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HP laser printer question

322 43 November 14, 2017 at 09:40 AM
So I've got a person locally that has a m506dh Enterprise printer for sale for 300 bucks. I'm trying to figure out whether to jump on something like that versus some home/personal $50-100 mono laser printer.

It seems to me that the cost per page (toner) is lower on the Enterprise model, it'll store more pages, and I'd like to think it would have other advantages.

So I've asked a few questions here in printer deal threads and also just called HP support for their opinion on the matter.

I was surprised for the agent to state that the Enterprise class is expected to last maybe 7-8 years and a home/personal printer would be expected to last 10 years.

Does that make sense? I was thinking the opposite was the case. I'm leaning more towards a personal Brother printer if that's the case, assuming the toner is cheaper and it'll last about as long.

Network printing and mobile printing would be nice options. I appreciate any sense of direction here. I don't print a great deal but I haven't been a fan of buying expensive inkjet cartridges when they run out. It's like buying another printer again.... that's why I'm thinking go mono laser.

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#2
There was a deal recently on the M506dh from Macmall where you bought them for $300 each plus a bit of tax and shipping. Then there was a rebate for recycling any old working printer for $150 or more. So this netted this printer out for $150. You can see the thread here https://slickdeals.net/f/10538252-out-of-stock-hp-inc-laserjet-enterprise-m506dh-printer-299-99-or-149-99-or-less-ar-free-shipping-save-1-350?v=1&src=SiteSearch I would not consider the M506dh a good deal at $300 given the recent promotion. I would bet you your local seller is doubling his money. Talk him down if you go that route.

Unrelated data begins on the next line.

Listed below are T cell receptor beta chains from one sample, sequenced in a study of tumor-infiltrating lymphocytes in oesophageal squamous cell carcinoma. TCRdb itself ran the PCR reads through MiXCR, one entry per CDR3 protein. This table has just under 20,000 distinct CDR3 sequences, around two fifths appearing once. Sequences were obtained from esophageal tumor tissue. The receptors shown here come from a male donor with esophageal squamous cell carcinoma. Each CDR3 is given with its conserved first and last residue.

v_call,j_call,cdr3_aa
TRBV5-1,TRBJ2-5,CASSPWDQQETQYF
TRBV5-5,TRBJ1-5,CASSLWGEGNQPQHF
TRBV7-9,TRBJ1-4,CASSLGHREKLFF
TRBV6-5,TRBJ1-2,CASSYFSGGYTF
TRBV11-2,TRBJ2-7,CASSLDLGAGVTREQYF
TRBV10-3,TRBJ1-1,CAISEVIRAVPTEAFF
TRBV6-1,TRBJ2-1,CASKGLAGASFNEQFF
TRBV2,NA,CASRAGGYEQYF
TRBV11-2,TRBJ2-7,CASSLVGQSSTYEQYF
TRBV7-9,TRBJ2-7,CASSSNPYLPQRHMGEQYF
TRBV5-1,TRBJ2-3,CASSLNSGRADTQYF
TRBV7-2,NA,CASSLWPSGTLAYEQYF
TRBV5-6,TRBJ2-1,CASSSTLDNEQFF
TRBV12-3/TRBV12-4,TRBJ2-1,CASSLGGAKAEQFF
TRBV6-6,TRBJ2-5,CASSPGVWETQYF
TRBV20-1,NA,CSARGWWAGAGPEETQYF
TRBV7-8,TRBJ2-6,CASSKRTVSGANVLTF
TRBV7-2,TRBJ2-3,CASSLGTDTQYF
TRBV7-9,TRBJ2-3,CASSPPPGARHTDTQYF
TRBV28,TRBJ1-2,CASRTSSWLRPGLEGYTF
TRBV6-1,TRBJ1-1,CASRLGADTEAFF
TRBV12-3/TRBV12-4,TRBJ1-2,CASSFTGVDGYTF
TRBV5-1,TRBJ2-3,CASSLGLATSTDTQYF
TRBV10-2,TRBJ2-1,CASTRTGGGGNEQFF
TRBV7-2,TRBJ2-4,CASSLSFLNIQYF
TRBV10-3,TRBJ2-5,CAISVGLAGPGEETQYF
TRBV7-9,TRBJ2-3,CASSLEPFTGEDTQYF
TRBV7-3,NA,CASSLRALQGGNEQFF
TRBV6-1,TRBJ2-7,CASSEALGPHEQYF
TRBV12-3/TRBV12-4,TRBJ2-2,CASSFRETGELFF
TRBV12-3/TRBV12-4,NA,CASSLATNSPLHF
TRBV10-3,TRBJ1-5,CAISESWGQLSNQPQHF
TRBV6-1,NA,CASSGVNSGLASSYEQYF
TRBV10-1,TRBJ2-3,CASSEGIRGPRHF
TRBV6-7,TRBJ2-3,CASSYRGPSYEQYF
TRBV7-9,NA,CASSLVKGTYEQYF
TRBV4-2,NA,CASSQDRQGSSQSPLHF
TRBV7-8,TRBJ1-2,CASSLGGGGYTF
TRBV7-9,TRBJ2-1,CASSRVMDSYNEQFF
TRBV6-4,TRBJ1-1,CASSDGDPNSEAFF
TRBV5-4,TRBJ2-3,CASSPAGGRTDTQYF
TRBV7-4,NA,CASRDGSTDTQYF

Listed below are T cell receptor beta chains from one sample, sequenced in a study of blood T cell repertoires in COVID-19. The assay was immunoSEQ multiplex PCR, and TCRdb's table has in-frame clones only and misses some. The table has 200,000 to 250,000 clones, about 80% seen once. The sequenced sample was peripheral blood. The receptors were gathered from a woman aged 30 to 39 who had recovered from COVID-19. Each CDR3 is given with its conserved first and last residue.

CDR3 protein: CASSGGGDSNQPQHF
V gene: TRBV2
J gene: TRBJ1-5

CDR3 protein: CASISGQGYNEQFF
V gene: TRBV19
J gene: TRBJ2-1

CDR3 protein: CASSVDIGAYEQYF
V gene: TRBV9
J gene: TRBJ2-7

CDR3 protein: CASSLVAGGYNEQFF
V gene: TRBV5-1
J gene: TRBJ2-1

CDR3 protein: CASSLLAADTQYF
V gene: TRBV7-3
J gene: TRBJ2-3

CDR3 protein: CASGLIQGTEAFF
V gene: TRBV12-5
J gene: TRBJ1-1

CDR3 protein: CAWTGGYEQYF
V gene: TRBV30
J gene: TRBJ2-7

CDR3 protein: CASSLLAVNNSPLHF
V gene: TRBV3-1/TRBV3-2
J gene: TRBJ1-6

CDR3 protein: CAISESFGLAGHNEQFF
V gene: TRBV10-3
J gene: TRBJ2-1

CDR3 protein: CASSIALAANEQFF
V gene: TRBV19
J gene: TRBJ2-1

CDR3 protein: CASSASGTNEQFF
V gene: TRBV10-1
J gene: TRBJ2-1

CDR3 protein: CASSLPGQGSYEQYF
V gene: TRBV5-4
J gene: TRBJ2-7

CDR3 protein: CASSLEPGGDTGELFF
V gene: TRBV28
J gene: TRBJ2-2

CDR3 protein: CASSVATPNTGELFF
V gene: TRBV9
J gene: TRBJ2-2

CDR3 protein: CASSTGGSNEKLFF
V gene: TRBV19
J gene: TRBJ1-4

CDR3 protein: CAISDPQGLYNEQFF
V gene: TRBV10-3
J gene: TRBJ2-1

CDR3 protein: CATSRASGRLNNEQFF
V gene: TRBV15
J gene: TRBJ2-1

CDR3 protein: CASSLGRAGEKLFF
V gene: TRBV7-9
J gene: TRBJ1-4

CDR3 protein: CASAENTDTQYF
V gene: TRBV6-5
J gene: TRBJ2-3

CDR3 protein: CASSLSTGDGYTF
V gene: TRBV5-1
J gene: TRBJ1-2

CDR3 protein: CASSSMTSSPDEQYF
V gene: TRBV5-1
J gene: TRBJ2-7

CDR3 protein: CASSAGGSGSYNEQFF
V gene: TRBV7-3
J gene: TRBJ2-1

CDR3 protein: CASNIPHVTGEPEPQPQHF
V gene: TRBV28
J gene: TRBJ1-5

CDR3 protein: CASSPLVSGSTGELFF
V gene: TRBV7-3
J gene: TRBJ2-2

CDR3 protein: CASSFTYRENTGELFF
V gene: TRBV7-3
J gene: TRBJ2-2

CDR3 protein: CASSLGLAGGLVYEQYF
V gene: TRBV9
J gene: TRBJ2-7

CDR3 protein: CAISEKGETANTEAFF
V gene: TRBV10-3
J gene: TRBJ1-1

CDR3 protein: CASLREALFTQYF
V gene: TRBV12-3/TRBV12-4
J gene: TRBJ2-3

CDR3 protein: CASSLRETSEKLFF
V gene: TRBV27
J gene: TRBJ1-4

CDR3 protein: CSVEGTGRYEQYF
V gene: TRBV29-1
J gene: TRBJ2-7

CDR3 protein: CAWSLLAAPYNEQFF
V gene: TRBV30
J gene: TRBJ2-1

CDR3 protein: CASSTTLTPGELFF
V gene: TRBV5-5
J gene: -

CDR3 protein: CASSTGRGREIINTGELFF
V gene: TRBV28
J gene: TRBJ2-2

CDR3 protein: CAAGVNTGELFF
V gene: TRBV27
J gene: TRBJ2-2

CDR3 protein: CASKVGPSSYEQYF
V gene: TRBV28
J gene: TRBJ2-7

I bought two for my business and sent them old HP LaserJet4 that worked but not super well or not with the current software package we run. Mine are sitting in storage currently and I will deploy them when we decide to move off our old but reliable and super cheap price per page printers.

As for a home decision I think most of your decision comes down to volume. At high print volumes probably over a few thousand pages a month the HP Enterprise makes more sense, it's built to handle the volume, it's faster, and holds more paper. There is some 3rd party toner support but not much. I expect this to increase over time.

However most home users print very little, and that's where the $50 duplex capable brother makes the most sense to me. small up front cost, networking is built in, 3rd party toner is available and pretty cheap. Price per page is still not much but most home users just don't have the volume needed to make the enterprise printer work at $300, at $150 it's a bit different story but still overkill. Toner capacities are very different between the two is one thing to note but this usually isn't a big issue.

So my vote is at $300 the m506dh is still a good price for a business with volume but for the home user with a much smaller annual volume they are better off with the $50 Brother on sale and 3rd party toner.
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Last edited by LiquidRetro November 14, 2017 at 02:41 PM.
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#3
Go with something smaller, lighter, and less complex. Enterprise class printers have a lot of fancy extras that you just don't need at home. For example, does it really matter that "it'll store more pages"? That's handy if you have 40-50 people that use the printer heavily and perhaps print sensitive documents that shouldn't be left laying on the printer because the user got a phone call right as they clicked print. It will save their pages on an internal drive until the user is actually standing at the printer. The user then logs in via a touch screen on the printer and starts their print job. I don't see that much need for that at home.

The 45 Pages Per Minute print speed is awesome if you're printing a book, but if you're just printing a shopping list then any laser printer will be done before you can reach over to grab the page.